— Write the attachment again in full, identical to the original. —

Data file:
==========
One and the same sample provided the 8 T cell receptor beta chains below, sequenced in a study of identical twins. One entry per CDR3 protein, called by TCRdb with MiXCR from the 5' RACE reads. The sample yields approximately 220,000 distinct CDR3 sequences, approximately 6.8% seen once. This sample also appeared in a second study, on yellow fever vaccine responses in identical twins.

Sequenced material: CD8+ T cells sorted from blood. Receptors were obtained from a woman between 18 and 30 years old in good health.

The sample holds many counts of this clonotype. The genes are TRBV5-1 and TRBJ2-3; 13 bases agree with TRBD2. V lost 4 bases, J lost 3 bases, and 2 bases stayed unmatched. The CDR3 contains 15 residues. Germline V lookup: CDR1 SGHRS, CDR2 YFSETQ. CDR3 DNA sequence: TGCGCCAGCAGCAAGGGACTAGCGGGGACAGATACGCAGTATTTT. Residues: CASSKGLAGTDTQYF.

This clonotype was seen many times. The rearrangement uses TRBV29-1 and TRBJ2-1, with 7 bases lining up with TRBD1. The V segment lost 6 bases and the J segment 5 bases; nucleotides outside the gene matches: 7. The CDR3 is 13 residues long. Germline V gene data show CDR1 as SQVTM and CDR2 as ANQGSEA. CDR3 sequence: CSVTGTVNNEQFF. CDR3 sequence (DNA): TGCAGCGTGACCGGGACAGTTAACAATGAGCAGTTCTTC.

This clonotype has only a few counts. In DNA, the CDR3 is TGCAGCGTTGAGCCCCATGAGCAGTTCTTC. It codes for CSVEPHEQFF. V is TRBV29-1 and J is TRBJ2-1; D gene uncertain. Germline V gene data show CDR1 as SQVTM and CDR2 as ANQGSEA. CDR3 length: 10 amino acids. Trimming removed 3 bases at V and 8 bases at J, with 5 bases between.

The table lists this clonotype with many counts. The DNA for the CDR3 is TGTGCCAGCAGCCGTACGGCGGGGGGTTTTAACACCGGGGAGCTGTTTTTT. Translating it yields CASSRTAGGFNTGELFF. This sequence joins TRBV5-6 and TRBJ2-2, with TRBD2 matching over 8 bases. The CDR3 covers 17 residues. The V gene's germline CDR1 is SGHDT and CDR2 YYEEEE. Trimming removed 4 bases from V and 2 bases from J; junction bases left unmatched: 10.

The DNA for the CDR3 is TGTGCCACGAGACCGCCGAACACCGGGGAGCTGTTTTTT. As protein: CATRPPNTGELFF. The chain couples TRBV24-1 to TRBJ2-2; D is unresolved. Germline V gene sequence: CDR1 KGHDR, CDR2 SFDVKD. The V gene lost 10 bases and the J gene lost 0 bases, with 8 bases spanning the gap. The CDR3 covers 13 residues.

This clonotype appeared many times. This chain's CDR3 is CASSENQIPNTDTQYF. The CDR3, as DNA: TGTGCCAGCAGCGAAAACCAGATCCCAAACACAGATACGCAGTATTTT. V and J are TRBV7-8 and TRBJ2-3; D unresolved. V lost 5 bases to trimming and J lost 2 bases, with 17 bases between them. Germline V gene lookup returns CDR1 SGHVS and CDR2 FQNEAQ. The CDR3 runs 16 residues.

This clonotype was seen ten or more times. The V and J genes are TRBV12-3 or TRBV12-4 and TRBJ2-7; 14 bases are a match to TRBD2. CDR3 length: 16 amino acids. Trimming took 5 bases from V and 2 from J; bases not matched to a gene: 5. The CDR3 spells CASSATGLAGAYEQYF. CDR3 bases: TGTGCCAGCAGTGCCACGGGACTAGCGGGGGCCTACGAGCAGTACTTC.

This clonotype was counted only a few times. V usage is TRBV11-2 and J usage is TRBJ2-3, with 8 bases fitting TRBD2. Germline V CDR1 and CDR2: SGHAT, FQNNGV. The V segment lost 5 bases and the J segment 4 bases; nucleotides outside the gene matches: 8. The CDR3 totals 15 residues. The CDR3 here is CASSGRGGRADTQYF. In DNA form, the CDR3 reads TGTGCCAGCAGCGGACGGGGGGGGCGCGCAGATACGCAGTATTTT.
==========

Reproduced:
One and the same sample provided the 8 T cell receptor beta chains below, sequenced in a study of identical twins. One entry per CDR3 protein, called by TCRdb with MiXCR from the 5' RACE reads. The sample yields approximately 220,000 distinct CDR3 sequences, approximately 6.8% seen once. This sample also appeared in a second study, on yellow fever vaccine responses in identical twins.

Sequenced material: CD8+ T cells sorted from blood. Receptors were obtained from a woman between 18 and 30 years old in good health.

The sample holds many counts of this clonotype. The genes are TRBV5-1 and TRBJ2-3; 13 bases agree with TRBD2. V lost 4 bases, J lost 3 bases, and 2 bases stayed unmatched. The CDR3 contains 15 residues. Germline V lookup: CDR1 SGHRS, CDR2 YFSETQ. CDR3 DNA sequence: TGCGCCAGCAGCAAGGGACTAGCGGGGACAGATACGCAGTATTTT. Residues: CASSKGLAGTDTQYF.

This clonotype was seen many times. The rearrangement uses TRBV29-1 and TRBJ2-1, with 7 bases lining up with TRBD1. The V segment lost 6 bases and the J segment 5 bases; nucleotides outside the gene matches: 7. The CDR3 is 13 residues long. Germline V gene data show CDR1 as SQVTM and CDR2 as ANQGSEA. CDR3 sequence: CSVTGTVNNEQFF. CDR3 sequence (DNA): TGCAGCGTGACCGGGACAGTTAACAATGAGCAGTTCTTC.

This clonotype has only a few counts. In DNA, the CDR3 is TGCAGCGTTGAGCCCCATGAGCAGTTCTTC. It codes for CSVEPHEQFF. V is TRBV29-1 and J is TRBJ2-1; D gene uncertain. Germline V gene data show CDR1 as SQVTM and CDR2 as ANQGSEA. CDR3 length: 10 amino acids. Trimming removed 3 bases at V and 8 bases at J, with 5 bases between.

The table lists this clonotype with many counts. The DNA for the CDR3 is TGTGCCAGCAGCCGTACGGCGGGGGGTTTTAACACCGGGGAGCTGTTTTTT. Translating it yields CASSRTAGGFNTGELFF. This sequence joins TRBV5-6 and TRBJ2-2, with TRBD2 matching over 8 bases. The CDR3 covers 17 residues. The V gene's germline CDR1 is SGHDT and CDR2 YYEEEE. Trimming removed 4 bases from V and 2 bases from J; junction bases left unmatched: 10.

The DNA for the CDR3 is TGTGCCACGAGACCGCCGAACACCGGGGAGCTGTTTTTT. As protein: CATRPPNTGELFF. The chain couples TRBV24-1 to TRBJ2-2; D is unresolved. Germline V gene sequence: CDR1 KGHDR, CDR2 SFDVKD. The V gene lost 10 bases and the J gene lost 0 bases, with 8 bases spanning the gap. The CDR3 covers 13 residues.

This clonotype appeared many times. This chain's CDR3 is CASSENQIPNTDTQYF. The CDR3, as DNA: TGTGCCAGCAGCGAAAACCAGATCCCAAACACAGATACGCAGTATTTT. V and J are TRBV7-8 and TRBJ2-3; D unresolved. V lost 5 bases to trimming and J lost 2 bases, with 17 bases between them. Germline V gene lookup returns CDR1 SGHVS and CDR2 FQNEAQ. The CDR3 runs 16 residues.

This clonotype was seen ten or more times. The V and J genes are TRBV12-3 or TRBV12-4 and TRBJ2-7; 14 bases are a match to TRBD2. CDR3 length: 16 amino acids. Trimming took 5 bases from V and 2 from J; bases not matched to a gene: 5. The CDR3 spells CASSATGLAGAYEQYF. CDR3 bases: TGTGCCAGCAGTGCCACGGGACTAGCGGGGGCCTACGAGCAGTACTTC.

This clonotype was counted only a few times. V usage is TRBV11-2 and J usage is TRBJ2-3, with 8 bases fitting TRBD2. Germline V CDR1 and CDR2: SGHAT, FQNNGV. The V segment lost 5 bases and the J segment 4 bases; nucleotides outside the gene matches: 8. The CDR3 totals 15 residues. The CDR3 here is CASSGRGGRADTQYF. In DNA form, the CDR3 reads TGTGCCAGCAGCGGACGGGGGGGGCGCGCAGATACGCAGTATTTT.